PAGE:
Whistling in the Woods by Selina Young, Heinemann pounds 7.99. Fun with fox cubs: 10 of them, but sensibly, rather than going through the laborious business of naming them, Mother Fox has dressed them in numbered jerseys - although '7' stands out, with specs and spotted scarf. The text is a sort of burbling rhyme: 'They wash their front paws (twenty in all). Then they hear their mother call: 'Tea's on the table.' After tea Mother Fox shoos them out to play. She wipes all ten noses and warns them 'Be careful cubs. Don't stray.' ' Well, they don't, but a little girl in red called Rosy does - and she's lost. The clever cubs join forces to summon help. That night Rosy snuggles down to sleep in her own bed, and in her hand is a spotted scarf . . . Maps of the woods inside the covers and Selina Young's splashy, devil-may-care drawings will appeal to five-year-olds.
Courtney by John Burningham, Cape pounds 8.99. It is axiomatic that parents in children's books are stupid, but these seem more feeble-minded than most. Courtney is a mongrel wonder- dog: he cooks, vacuums, juggles, plays the violin, mows the lawn and rescues the baby from the burning house. And what do the parents say when the dog (very sensibly) decides to leave? 'We told you that dog was no good . . . If they are not thoroughbred you cannot trust them.' There seems little point in carrying on after that, and an editorial pencil should have tightened up this ramble. Courtney's charms are wasted. The large format and Burningham's wacky drawings would be suitable for pre-schoolers.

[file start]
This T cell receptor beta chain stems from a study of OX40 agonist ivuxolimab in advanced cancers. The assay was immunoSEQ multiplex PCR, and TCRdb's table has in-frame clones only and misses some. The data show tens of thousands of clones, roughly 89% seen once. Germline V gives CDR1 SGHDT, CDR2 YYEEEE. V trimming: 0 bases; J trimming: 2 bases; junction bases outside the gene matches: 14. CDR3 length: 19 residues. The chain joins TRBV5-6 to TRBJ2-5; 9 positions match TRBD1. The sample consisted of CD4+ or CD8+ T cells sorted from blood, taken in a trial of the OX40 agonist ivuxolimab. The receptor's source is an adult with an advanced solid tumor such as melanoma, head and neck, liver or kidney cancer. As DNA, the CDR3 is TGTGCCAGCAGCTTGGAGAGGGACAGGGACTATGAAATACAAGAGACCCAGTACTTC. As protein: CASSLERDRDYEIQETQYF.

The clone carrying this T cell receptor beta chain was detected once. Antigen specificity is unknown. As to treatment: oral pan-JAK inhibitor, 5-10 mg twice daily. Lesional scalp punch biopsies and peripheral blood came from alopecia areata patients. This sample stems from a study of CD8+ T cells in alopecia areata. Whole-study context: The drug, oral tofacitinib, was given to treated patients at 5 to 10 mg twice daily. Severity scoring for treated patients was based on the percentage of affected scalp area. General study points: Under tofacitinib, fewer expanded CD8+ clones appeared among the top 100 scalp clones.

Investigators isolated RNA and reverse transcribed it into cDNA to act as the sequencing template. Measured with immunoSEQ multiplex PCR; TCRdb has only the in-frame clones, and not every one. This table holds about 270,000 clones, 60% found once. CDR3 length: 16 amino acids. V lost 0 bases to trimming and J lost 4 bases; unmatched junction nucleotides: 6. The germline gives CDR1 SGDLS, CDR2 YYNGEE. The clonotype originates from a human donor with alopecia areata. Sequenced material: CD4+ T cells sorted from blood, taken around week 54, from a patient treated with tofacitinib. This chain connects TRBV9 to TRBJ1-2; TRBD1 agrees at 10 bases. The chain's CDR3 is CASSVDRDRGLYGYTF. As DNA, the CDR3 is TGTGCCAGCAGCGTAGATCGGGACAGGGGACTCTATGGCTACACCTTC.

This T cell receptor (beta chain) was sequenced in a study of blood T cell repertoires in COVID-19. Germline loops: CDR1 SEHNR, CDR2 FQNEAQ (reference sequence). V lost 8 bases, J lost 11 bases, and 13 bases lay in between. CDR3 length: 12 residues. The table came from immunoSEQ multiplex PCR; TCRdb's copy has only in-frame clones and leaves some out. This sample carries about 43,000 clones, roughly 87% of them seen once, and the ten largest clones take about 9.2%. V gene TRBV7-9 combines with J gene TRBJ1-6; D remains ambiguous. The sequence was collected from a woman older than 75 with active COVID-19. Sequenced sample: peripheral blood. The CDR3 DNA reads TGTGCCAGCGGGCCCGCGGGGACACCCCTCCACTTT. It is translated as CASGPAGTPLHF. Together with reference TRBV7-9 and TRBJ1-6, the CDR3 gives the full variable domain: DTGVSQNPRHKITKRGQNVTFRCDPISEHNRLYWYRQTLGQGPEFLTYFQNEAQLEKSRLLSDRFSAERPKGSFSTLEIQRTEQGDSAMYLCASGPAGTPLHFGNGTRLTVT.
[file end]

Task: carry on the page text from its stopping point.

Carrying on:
Bouncing Buffalo by Posy Simmonds, Cape pounds 8.99. Pleasantly droll story of a family who are rescued from ruin by a stuffed buffalo head that comes to life; the comic-strip format and expressive drawings are vintage Simmonds (villain has spotted bow tie and beard - typical signs of unsoundness), but the fantasy seems a bit too gross and weighty to be contained. Devotees of Posy Simmonds's first children's book, Fred, with its singular theme and slightly younger readership, might be somewhat disappointed. Nevertheless, this is a book that will probably go straight to the heart of most six-year-olds.
Little Rabbit Tale by Sue Porter, Dorling Kindersley pounds 7.99. A rabbit toddler puts Mummy through an exhausting day. So what else is new? Don't be discouraged: this large format, wittily laid-out picture book is a triumph. Minimal text frames each spread, which deals with a different activity, with a series of cosy watercolours inside the borders. The best scenes are the awakening - mum complaining about getting up so early - and bathtime, which always seems to bring out the best in fathers. Lots to spot and plenty to chat about with very young children.
Emily by Michael Bedard, illus Barbara Cooney, Julia MacRae pounds 9.99. It is winter in Amherst, Massachusetts, in the middle of the last century, and a little girl watches the pale yellow house across the road where the reclusive Emily lives. And yes, it is Emily Dickinson, and no, it is not in the least pretentious, but a gentle glimpse into another world. The pale, 'nave' paintings (rigid perspectives, doll-like figures) maintain the dream-like atmosphere, and this would make a good introduction to poetry for sixes and sevens who have progressed beyond nursery verses.Reuse content